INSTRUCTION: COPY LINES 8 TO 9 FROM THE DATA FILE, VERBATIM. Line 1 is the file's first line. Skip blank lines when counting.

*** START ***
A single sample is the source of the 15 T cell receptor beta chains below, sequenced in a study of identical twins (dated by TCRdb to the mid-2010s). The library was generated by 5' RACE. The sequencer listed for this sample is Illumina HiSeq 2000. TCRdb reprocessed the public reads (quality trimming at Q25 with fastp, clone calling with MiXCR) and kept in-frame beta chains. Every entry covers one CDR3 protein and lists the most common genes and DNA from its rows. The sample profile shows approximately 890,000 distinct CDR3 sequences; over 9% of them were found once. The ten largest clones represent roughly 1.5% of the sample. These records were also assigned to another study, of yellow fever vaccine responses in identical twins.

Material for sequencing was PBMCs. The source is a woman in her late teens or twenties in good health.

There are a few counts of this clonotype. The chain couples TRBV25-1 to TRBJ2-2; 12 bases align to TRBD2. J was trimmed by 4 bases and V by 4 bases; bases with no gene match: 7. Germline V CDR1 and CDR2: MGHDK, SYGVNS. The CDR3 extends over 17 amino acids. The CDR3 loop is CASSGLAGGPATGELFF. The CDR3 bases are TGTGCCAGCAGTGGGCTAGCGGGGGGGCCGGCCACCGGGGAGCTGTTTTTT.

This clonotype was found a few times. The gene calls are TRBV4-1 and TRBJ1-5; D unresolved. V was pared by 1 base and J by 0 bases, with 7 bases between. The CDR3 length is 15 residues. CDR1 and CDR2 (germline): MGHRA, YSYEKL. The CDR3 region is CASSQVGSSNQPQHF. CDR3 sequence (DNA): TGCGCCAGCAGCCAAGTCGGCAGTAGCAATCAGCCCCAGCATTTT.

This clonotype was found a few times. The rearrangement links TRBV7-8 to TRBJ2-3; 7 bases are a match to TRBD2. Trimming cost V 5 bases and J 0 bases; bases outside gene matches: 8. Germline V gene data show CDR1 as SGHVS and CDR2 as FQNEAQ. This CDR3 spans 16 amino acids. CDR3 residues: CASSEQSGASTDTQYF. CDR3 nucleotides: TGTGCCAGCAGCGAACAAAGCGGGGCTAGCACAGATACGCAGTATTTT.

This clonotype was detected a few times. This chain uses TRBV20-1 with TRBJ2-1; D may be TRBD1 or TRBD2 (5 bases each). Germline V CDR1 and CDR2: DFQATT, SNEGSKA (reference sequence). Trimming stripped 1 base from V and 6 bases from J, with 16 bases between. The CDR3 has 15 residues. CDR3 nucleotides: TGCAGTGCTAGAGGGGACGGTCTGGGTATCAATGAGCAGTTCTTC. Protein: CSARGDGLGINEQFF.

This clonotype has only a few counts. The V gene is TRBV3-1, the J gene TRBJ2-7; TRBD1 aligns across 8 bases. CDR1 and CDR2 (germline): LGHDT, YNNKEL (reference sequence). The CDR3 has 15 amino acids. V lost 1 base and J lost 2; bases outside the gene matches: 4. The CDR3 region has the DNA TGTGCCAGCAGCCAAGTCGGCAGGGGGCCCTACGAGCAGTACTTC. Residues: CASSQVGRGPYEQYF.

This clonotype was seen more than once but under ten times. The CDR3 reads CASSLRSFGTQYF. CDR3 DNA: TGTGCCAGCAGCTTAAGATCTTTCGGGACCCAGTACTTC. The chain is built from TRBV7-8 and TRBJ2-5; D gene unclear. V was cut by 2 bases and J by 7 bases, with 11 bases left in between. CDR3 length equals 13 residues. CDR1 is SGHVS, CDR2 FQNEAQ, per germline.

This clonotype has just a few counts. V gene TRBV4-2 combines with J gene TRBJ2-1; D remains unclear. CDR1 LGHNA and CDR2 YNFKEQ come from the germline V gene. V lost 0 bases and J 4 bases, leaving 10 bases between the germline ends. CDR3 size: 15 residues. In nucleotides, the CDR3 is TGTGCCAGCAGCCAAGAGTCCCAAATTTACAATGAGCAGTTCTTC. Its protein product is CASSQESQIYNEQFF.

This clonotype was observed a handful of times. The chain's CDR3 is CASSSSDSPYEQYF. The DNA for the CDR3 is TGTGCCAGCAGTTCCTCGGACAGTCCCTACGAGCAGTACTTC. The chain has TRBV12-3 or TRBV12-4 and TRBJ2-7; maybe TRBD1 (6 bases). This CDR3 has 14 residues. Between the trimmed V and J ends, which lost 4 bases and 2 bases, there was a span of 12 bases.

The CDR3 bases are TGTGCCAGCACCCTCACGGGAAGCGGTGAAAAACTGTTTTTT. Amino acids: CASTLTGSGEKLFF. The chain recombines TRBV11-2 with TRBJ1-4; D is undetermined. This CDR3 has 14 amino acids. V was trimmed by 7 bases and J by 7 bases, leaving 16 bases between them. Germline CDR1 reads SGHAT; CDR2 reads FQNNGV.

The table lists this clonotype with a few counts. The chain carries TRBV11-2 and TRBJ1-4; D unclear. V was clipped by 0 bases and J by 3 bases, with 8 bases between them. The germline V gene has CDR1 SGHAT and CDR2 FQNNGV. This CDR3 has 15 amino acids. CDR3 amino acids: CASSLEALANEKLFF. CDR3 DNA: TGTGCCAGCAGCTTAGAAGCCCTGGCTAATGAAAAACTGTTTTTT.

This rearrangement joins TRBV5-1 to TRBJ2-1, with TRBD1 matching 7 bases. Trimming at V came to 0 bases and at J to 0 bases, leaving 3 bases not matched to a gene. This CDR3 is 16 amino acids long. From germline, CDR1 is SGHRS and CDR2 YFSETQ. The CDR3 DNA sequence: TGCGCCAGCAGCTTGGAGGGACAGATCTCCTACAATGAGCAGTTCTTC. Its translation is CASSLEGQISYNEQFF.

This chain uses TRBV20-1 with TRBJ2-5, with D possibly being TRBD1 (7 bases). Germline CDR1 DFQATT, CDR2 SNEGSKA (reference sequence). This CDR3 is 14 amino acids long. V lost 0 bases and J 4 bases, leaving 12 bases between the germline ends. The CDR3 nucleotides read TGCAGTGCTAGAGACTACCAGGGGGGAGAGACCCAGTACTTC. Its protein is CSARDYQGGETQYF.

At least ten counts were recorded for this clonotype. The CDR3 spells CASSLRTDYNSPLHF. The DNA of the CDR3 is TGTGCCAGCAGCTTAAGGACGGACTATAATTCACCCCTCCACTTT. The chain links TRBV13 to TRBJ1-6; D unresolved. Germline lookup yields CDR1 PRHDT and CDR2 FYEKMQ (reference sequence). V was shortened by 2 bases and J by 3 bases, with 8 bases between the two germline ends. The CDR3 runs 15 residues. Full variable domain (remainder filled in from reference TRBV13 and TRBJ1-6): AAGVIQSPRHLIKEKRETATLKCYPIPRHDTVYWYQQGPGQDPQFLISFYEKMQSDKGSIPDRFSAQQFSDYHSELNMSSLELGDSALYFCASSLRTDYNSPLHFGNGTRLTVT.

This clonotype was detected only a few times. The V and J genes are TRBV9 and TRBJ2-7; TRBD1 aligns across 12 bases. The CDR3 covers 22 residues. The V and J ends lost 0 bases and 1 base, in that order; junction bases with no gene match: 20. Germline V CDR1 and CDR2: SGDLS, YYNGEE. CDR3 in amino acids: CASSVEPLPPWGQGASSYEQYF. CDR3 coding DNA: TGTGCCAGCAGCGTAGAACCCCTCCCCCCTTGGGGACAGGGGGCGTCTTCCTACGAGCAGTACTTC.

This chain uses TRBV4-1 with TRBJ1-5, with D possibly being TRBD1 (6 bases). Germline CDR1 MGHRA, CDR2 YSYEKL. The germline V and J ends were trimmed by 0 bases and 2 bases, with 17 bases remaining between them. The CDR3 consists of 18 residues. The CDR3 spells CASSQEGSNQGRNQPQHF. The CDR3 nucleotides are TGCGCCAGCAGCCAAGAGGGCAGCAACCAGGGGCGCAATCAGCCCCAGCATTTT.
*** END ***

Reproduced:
This clonotype was seen more than once but under ten times. The CDR3 reads CASSLRSFGTQYF. CDR3 DNA: TGTGCCAGCAGCTTAAGATCTTTCGGGACCCAGTACTTC. The chain is built from TRBV7-8 and TRBJ2-5; D gene unclear. V was cut by 2 bases and J by 7 bases, with 11 bases left in between. CDR3 length equals 13 residues. CDR1 is SGHVS, CDR2 FQNEAQ, per germline.

This clonotype has just a few counts. V gene TRBV4-2 combines with J gene TRBJ2-1; D remains unclear. CDR1 LGHNA and CDR2 YNFKEQ come from the germline V gene. V lost 0 bases and J 4 bases, leaving 10 bases between the germline ends. CDR3 size: 15 residues. In nucleotides, the CDR3 is TGTGCCAGCAGCCAAGAGTCCCAAATTTACAATGAGCAGTTCTTC. Its protein product is CASSQESQIYNEQFF.